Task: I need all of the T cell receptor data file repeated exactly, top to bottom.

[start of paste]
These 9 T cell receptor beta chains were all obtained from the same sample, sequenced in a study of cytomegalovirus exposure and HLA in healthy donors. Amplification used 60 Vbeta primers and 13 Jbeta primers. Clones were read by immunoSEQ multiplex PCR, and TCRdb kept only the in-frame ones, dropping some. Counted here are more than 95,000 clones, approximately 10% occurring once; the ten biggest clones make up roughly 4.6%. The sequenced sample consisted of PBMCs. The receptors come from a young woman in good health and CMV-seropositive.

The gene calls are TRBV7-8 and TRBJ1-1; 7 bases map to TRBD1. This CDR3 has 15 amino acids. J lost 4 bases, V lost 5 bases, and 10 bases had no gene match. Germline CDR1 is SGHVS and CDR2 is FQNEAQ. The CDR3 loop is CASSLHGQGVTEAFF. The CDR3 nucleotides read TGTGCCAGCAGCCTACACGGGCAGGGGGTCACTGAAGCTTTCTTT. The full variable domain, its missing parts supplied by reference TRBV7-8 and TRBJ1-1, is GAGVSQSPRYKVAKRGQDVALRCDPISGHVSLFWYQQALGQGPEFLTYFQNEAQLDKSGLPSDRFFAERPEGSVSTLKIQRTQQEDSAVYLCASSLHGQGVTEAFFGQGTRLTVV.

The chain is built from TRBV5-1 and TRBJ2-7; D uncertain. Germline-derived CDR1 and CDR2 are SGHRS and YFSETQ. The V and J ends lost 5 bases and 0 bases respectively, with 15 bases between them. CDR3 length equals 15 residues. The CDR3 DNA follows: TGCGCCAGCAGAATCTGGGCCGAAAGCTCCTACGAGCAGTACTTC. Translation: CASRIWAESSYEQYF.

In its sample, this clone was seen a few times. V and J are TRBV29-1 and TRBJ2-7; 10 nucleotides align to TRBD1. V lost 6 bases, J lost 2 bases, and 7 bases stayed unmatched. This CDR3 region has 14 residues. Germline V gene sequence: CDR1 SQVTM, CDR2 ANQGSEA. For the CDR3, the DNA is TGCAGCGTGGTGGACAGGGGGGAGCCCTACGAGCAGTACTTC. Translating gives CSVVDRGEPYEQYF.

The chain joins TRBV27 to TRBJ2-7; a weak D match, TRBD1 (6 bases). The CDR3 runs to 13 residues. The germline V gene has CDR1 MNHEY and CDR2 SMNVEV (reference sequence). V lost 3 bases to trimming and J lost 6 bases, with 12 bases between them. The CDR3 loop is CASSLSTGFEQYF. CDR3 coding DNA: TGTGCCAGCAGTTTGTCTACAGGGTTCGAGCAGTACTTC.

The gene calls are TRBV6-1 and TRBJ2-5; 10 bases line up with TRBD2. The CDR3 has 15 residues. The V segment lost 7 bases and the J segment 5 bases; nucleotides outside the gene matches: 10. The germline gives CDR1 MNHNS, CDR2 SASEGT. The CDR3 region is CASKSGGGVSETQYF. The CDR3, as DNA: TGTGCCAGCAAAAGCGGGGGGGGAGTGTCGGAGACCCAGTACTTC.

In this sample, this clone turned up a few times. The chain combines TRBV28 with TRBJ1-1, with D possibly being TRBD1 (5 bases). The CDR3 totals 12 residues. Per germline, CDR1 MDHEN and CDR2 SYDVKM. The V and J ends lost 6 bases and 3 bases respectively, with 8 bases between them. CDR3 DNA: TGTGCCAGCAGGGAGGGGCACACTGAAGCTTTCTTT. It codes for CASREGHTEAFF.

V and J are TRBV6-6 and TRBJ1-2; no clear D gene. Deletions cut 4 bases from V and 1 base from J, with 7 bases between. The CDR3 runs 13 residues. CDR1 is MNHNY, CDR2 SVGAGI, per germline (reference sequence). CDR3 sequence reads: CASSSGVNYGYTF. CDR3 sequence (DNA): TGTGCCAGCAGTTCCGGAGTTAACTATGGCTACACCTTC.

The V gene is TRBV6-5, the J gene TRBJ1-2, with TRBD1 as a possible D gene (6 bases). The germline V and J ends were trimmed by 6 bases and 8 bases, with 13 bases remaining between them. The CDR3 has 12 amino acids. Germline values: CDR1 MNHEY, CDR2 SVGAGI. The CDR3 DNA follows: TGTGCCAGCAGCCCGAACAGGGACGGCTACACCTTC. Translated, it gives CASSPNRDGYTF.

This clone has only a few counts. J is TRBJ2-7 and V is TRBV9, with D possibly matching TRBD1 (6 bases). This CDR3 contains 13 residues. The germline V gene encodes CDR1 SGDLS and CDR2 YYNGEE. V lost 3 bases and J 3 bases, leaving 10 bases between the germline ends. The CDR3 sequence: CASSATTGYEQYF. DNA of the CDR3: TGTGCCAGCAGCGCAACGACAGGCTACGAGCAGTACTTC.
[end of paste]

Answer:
These 9 T cell receptor beta chains were all obtained from the same sample, sequenced in a study of cytomegalovirus exposure and HLA in healthy donors. Amplification used 60 Vbeta primers and 13 Jbeta primers. Clones were read by immunoSEQ multiplex PCR, and TCRdb kept only the in-frame ones, dropping some. Counted here are more than 95,000 clones, approximately 10% occurring once; the ten biggest clones make up roughly 4.6%. The sequenced sample consisted of PBMCs. The receptors come from a young woman in good health and CMV-seropositive.

The gene calls are TRBV7-8 and TRBJ1-1; 7 bases map to TRBD1. This CDR3 has 15 amino acids. J lost 4 bases, V lost 5 bases, and 10 bases had no gene match. Germline CDR1 is SGHVS and CDR2 is FQNEAQ. The CDR3 loop is CASSLHGQGVTEAFF. The CDR3 nucleotides read TGTGCCAGCAGCCTACACGGGCAGGGGGTCACTGAAGCTTTCTTT. The full variable domain, its missing parts supplied by reference TRBV7-8 and TRBJ1-1, is GAGVSQSPRYKVAKRGQDVALRCDPISGHVSLFWYQQALGQGPEFLTYFQNEAQLDKSGLPSDRFFAERPEGSVSTLKIQRTQQEDSAVYLCASSLHGQGVTEAFFGQGTRLTVV.

The chain is built from TRBV5-1 and TRBJ2-7; D uncertain. Germline-derived CDR1 and CDR2 are SGHRS and YFSETQ. The V and J ends lost 5 bases and 0 bases respectively, with 15 bases between them. CDR3 length equals 15 residues. The CDR3 DNA follows: TGCGCCAGCAGAATCTGGGCCGAAAGCTCCTACGAGCAGTACTTC. Translation: CASRIWAESSYEQYF.

In its sample, this clone was seen a few times. V and J are TRBV29-1 and TRBJ2-7; 10 nucleotides align to TRBD1. V lost 6 bases, J lost 2 bases, and 7 bases stayed unmatched. This CDR3 region has 14 residues. Germline V gene sequence: CDR1 SQVTM, CDR2 ANQGSEA. For the CDR3, the DNA is TGCAGCGTGGTGGACAGGGGGGAGCCCTACGAGCAGTACTTC. Translating gives CSVVDRGEPYEQYF.

The chain joins TRBV27 to TRBJ2-7; a weak D match, TRBD1 (6 bases). The CDR3 runs to 13 residues. The germline V gene has CDR1 MNHEY and CDR2 SMNVEV (reference sequence). V lost 3 bases to trimming and J lost 6 bases, with 12 bases between them. The CDR3 loop is CASSLSTGFEQYF. CDR3 coding DNA: TGTGCCAGCAGTTTGTCTACAGGGTTCGAGCAGTACTTC.

The gene calls are TRBV6-1 and TRBJ2-5; 10 bases line up with TRBD2. The CDR3 has 15 residues. The V segment lost 7 bases and the J segment 5 bases; nucleotides outside the gene matches: 10. The germline gives CDR1 MNHNS, CDR2 SASEGT. The CDR3 region is CASKSGGGVSETQYF. The CDR3, as DNA: TGTGCCAGCAAAAGCGGGGGGGGAGTGTCGGAGACCCAGTACTTC.

In this sample, this clone turned up a few times. The chain combines TRBV28 with TRBJ1-1, with D possibly being TRBD1 (5 bases). The CDR3 totals 12 residues. Per germline, CDR1 MDHEN and CDR2 SYDVKM. The V and J ends lost 6 bases and 3 bases respectively, with 8 bases between them. CDR3 DNA: TGTGCCAGCAGGGAGGGGCACACTGAAGCTTTCTTT. It codes for CASREGHTEAFF.

V and J are TRBV6-6 and TRBJ1-2; no clear D gene. Deletions cut 4 bases from V and 1 base from J, with 7 bases between. The CDR3 runs 13 residues. CDR1 is MNHNY, CDR2 SVGAGI, per germline (reference sequence). CDR3 sequence reads: CASSSGVNYGYTF. CDR3 sequence (DNA): TGTGCCAGCAGTTCCGGAGTTAACTATGGCTACACCTTC.

The V gene is TRBV6-5, the J gene TRBJ1-2, with TRBD1 as a possible D gene (6 bases). The germline V and J ends were trimmed by 6 bases and 8 bases, with 13 bases remaining between them. The CDR3 has 12 amino acids. Germline values: CDR1 MNHEY, CDR2 SVGAGI. The CDR3 DNA follows: TGTGCCAGCAGCCCGAACAGGGACGGCTACACCTTC. Translated, it gives CASSPNRDGYTF.

This clone has only a few counts. J is TRBJ2-7 and V is TRBV9, with D possibly matching TRBD1 (6 bases). This CDR3 contains 13 residues. The germline V gene encodes CDR1 SGDLS and CDR2 YYNGEE. V lost 3 bases and J 3 bases, leaving 10 bases between the germline ends. The CDR3 sequence: CASSATTGYEQYF. DNA of the CDR3: TGTGCCAGCAGCGCAACGACAGGCTACGAGCAGTACTTC.